I have had moments of pride. Ah, fine, if you listen to your century’s wide, wireless infidelity, you’ll say I’ve had many moments of criminal pride. Arturo de Rosa—I use a brief name now for all I’ve been.
I brush a fly from my face and it returns to crawl up the black silk strands that drape my shoulder. I wonder if my long hair will be bug infested. I am eternal but I am not a god. At night mosquitoes nip and spiders bite and in the day the damn flies crawl over a body that doesn’t sweat. Yet I have scent. And like you, I’ve had moments of pride.
Fear them—those prideful moments.
Wait! Do not sweep me away, nor turn the next page. I imagine you reading this tale on loose leaf, crumbling it now and high-fiving it to the tall chrome pail.
Because loss and fatigue have made me humble, do you look to your surroundings for reassurance? Yes, let’s look at what you’ve accumulated, how grand the house stands in exclamation of how well you’ve done. The family talks around the table of Cornish hen and apple stuffing and organic greens from the fresh-mart. “Toss it in the recycling, Maddy.” Yes, you are successful.
What blood will be drawn, what spirit diminished in self-reflection? I stood in the Mosque at Cordoba, having led good hearts to this place of transformations. I could not kill my conscience on my own. I needed the help of the righteous.
Let me walk with you in your true-green grass. Ice clinks with the soothing sound that only crystal can sing as we sip. Sip? I’m generous—I believe that was a full-mouthed gulp. But we deserve it after such a day. Such a day. Into your phone, you say, “They don’t matter. It’s the edge we need.” There is much configuring in the world of the mighty. Our polished shoes crush the grass. Good-soled, we don’t feel the worms beneath.
But I was talking about fear before these distractions. Though pearly with lack of direct sunlight, my skin has a glossy health. I take my fill of nourishing blood, only the best, as you feed your progeny at the table their gluten-free, pesticide-free, soy-free, freeing wholesomeness. It’s a good feeling, isn’t it? Providing security and health? It defines us. It names us good. We look in the mirror and see success. And all that configuring and all that power points toward us, center of the universe.
As dawn rose from the dead in its humbling ritual, the mosque began to drown me. I needed him, my nemesis, my conscience. To survive, I needed him slain. I needed his blood. How else is one to survive but on the blood of others? The naïve willingness of the masses to … ah, am I naming my conscience “the masses”? I admit I did not mean to. Another humbling experience, when our words speak truths we didn’t know.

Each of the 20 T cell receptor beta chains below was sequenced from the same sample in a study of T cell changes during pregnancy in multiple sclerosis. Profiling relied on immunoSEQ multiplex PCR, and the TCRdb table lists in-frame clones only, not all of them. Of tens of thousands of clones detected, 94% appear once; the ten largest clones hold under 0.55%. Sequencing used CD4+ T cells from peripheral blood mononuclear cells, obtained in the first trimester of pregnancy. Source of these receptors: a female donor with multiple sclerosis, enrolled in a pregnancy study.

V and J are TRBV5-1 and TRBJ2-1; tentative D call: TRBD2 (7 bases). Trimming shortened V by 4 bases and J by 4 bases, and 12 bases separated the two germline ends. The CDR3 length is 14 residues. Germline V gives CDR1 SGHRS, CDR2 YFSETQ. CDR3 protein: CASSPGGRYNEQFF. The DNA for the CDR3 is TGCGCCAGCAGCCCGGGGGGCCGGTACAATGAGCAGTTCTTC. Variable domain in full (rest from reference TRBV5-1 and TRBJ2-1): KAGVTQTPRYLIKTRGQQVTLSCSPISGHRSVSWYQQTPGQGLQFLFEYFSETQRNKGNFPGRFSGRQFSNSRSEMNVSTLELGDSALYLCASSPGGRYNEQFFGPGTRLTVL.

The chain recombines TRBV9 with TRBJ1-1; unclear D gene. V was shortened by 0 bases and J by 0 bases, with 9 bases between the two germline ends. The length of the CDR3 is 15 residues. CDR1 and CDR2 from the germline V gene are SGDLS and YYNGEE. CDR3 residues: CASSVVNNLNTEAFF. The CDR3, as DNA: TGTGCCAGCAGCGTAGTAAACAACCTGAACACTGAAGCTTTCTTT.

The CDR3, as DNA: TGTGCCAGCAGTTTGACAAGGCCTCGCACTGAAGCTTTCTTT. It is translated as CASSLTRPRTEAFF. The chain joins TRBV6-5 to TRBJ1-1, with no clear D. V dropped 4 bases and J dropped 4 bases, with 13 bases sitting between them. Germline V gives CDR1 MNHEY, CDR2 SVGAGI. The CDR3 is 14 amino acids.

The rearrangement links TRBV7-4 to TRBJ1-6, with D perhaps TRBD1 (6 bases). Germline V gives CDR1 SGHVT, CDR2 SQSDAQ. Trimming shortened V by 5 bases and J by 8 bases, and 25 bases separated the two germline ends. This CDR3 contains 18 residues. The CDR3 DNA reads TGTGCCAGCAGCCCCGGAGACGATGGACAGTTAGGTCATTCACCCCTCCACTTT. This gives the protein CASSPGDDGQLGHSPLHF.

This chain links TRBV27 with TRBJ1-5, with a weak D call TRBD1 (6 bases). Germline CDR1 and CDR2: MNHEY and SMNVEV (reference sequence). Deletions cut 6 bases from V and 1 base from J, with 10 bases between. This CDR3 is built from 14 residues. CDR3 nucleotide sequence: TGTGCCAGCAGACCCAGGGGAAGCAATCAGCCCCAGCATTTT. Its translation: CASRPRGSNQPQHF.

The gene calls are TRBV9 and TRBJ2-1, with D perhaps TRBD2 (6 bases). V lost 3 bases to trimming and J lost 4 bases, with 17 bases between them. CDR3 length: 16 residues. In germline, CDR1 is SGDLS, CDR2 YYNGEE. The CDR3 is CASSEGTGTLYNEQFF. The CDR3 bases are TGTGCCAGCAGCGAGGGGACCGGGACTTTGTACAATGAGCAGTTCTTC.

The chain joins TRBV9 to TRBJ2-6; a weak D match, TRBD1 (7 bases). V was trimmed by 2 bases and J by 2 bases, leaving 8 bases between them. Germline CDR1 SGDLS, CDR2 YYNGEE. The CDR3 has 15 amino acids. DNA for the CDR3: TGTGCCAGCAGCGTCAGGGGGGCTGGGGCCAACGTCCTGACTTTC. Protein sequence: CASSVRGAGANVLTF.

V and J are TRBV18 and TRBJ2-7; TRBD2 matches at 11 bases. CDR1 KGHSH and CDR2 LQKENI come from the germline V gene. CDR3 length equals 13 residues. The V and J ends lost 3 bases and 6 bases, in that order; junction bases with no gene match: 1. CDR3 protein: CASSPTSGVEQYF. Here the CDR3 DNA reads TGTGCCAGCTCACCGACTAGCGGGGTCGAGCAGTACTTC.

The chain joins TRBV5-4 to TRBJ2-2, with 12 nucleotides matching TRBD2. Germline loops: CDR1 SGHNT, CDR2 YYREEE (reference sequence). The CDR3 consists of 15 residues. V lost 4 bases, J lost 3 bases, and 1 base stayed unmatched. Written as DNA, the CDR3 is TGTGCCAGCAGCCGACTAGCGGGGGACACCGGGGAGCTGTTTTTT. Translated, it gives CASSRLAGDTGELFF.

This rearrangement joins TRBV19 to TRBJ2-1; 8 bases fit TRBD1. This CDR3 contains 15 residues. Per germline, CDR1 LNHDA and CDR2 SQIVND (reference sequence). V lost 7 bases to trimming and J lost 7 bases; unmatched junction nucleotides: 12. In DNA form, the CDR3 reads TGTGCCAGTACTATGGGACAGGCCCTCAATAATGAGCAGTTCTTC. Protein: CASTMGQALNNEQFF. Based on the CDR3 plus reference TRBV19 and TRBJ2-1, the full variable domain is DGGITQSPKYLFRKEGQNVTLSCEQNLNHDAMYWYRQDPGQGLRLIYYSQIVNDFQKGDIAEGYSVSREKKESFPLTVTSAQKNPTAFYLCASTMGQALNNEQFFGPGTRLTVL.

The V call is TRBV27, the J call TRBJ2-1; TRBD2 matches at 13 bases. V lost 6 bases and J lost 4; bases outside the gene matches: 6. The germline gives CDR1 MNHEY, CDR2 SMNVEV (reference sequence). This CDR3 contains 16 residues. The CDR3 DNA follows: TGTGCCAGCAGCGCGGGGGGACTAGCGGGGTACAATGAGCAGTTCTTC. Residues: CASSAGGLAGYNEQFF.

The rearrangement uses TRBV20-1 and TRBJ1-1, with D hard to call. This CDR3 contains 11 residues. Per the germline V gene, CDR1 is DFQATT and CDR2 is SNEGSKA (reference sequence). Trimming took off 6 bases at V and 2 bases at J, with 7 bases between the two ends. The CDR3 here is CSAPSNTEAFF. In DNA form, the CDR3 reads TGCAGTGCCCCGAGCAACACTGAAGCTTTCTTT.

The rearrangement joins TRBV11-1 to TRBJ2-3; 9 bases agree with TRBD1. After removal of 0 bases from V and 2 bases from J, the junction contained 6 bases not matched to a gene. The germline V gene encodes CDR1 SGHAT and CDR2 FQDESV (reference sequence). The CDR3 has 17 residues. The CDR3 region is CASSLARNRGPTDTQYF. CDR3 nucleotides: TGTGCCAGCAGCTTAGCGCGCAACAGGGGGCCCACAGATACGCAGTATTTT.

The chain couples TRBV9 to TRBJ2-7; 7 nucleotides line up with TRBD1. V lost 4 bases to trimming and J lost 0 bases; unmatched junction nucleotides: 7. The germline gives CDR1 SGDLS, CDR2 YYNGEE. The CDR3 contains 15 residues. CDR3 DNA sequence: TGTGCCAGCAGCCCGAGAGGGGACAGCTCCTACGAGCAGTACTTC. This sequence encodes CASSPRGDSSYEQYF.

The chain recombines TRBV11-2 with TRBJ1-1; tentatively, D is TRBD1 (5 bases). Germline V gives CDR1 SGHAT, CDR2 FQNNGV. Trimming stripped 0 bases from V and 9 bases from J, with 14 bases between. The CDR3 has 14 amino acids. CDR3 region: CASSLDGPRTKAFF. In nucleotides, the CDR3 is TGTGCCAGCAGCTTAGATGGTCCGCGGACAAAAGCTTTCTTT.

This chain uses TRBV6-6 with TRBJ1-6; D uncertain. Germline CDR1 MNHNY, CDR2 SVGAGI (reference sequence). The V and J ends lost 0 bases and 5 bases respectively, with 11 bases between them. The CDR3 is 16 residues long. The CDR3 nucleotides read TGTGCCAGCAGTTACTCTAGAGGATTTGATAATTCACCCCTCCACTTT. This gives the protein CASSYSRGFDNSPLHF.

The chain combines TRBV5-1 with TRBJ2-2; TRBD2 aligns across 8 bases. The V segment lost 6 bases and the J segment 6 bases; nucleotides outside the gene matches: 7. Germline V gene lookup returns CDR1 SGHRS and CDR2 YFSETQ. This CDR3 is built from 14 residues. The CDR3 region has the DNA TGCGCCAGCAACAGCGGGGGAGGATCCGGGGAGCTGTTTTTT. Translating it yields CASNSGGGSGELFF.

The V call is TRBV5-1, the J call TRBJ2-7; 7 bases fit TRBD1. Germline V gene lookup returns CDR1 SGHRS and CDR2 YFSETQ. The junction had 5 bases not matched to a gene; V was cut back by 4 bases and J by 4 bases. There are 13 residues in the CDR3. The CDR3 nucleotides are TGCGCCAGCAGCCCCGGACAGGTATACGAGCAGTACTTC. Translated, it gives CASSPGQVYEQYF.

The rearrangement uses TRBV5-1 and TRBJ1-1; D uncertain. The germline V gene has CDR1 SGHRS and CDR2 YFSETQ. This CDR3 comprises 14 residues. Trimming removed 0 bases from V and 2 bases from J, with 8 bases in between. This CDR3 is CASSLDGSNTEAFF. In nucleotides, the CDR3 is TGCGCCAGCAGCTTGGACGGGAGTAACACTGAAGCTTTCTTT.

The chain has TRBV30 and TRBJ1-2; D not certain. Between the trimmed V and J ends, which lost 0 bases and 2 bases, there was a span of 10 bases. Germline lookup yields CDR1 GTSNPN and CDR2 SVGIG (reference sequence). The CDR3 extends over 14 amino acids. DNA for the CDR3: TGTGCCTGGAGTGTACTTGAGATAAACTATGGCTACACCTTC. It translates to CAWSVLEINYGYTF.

In the mosque, the man was Alexandros de Mersecal, a vampire, and it is his ash that itches under my healthy glossed skin. His ash that the flies smell. Inside, I am deteriorating. Conscience. It does us all in. With time. Do you have time?
From the verandah of empty wealth, I watch you cross the grass, phone to your ear, drink in hand. I pretend we are one because I am going to kill you. Through treated floorboards, insects find me. The Mosque is an open, pillared structure, an ordered labyrinth with the illusion of chaos if you believe everything is yours—if you demand the sight be mastered. How we fight the world we are part of.
The cellular voice picks at you, picking, tick, tick, pick, like the borers infesting the maple. “Damn, that’s why I’m at the top,” you say. “Edge.” It’s all about the edge, how we make our space, control the pillar in the labyrinth, while the lost wander hollow in a hollow place. Poor souls. I’ve found it’s easier to kill those we pity. I am trying to pity you, but the day has worn me.
You fall into the padded lounge chair and I close my eyes. My own phone buzzes like the mosquitos. I don’t need to open my eyes to know its message. “Arturo, where are you?” they keep demanding, and I don’t answer. I prefer talking to you. You swat bugs and settle back, your drink at rest on your thigh. Your pestilence encourages my hunger. Hunger to dash your greedy desires, your disdain at my dream: the moon and the sun, a boy, the magnetic nucleus.
Mon Dios, that buzzing! I throw the phone at the verandah screen and it bounces back. It buzzes. You slap a mosquito on your arm and stare at your bloodied hand. Desire stirs, but I don’t move yet. The dream is coming again: a young man mirrored, unsure what’s real and what’s beyond. The phone buzzes as annoying as the insects.
I fly over green-grass ocean. “Success is inconsequential,” I say to you and fling your phone to the grass. You don’t know how to scream without preparing its presentation. The silence amuses me, just legs kicking for life against polyvinyl-coated fluff and foam. I will give you to the river. Your blood will take me to this family’s son. My dream follows the moon.